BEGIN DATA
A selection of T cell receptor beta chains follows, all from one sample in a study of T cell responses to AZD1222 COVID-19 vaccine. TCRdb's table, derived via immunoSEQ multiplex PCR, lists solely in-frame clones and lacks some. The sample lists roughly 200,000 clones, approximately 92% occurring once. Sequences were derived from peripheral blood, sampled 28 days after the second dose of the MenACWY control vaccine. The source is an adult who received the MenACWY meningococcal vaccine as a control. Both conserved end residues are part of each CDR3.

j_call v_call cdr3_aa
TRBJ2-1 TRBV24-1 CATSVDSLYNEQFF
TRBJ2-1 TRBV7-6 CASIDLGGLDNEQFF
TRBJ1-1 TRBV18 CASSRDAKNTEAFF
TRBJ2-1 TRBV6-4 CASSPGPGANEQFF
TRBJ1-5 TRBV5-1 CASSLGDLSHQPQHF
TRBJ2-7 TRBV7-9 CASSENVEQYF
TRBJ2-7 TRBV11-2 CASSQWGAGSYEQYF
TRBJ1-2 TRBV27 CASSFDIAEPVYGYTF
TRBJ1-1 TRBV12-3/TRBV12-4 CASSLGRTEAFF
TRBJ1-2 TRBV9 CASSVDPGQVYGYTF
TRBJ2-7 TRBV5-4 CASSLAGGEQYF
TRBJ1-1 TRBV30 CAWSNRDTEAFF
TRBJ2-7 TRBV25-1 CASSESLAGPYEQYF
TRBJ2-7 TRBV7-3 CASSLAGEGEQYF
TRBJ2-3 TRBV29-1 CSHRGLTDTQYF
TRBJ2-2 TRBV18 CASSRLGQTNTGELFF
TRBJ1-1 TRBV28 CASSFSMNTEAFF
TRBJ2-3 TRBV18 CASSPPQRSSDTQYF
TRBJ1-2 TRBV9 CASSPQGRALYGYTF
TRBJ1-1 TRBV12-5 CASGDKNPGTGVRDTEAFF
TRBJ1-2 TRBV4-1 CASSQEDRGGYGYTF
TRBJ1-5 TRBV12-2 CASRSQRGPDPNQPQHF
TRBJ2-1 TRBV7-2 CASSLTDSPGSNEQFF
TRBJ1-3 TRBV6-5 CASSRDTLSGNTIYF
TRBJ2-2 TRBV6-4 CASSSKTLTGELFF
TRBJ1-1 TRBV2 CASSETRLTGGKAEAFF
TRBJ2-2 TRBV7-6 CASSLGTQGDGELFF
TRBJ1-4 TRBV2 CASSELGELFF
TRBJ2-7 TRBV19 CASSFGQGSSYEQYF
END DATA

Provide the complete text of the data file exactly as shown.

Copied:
A selection of T cell receptor beta chains follows, all from one sample in a study of T cell responses to AZD1222 COVID-19 vaccine. TCRdb's table, derived via immunoSEQ multiplex PCR, lists solely in-frame clones and lacks some. The sample lists roughly 200,000 clones, approximately 92% occurring once. Sequences were derived from peripheral blood, sampled 28 days after the second dose of the MenACWY control vaccine. The source is an adult who received the MenACWY meningococcal vaccine as a control. Both conserved end residues are part of each CDR3.

j_call v_call cdr3_aa
TRBJ2-1 TRBV24-1 CATSVDSLYNEQFF
TRBJ2-1 TRBV7-6 CASIDLGGLDNEQFF
TRBJ1-1 TRBV18 CASSRDAKNTEAFF
TRBJ2-1 TRBV6-4 CASSPGPGANEQFF
TRBJ1-5 TRBV5-1 CASSLGDLSHQPQHF
TRBJ2-7 TRBV7-9 CASSENVEQYF
TRBJ2-7 TRBV11-2 CASSQWGAGSYEQYF
TRBJ1-2 TRBV27 CASSFDIAEPVYGYTF
TRBJ1-1 TRBV12-3/TRBV12-4 CASSLGRTEAFF
TRBJ1-2 TRBV9 CASSVDPGQVYGYTF
TRBJ2-7 TRBV5-4 CASSLAGGEQYF
TRBJ1-1 TRBV30 CAWSNRDTEAFF
TRBJ2-7 TRBV25-1 CASSESLAGPYEQYF
TRBJ2-7 TRBV7-3 CASSLAGEGEQYF
TRBJ2-3 TRBV29-1 CSHRGLTDTQYF
TRBJ2-2 TRBV18 CASSRLGQTNTGELFF
TRBJ1-1 TRBV28 CASSFSMNTEAFF
TRBJ2-3 TRBV18 CASSPPQRSSDTQYF
TRBJ1-2 TRBV9 CASSPQGRALYGYTF
TRBJ1-1 TRBV12-5 CASGDKNPGTGVRDTEAFF
TRBJ1-2 TRBV4-1 CASSQEDRGGYGYTF
TRBJ1-5 TRBV12-2 CASRSQRGPDPNQPQHF
TRBJ2-1 TRBV7-2 CASSLTDSPGSNEQFF
TRBJ1-3 TRBV6-5 CASSRDTLSGNTIYF
TRBJ2-2 TRBV6-4 CASSSKTLTGELFF
TRBJ1-1 TRBV2 CASSETRLTGGKAEAFF
TRBJ2-2 TRBV7-6 CASSLGTQGDGELFF
TRBJ1-4 TRBV2 CASSELGELFF
TRBJ2-7 TRBV19 CASSFGQGSSYEQYF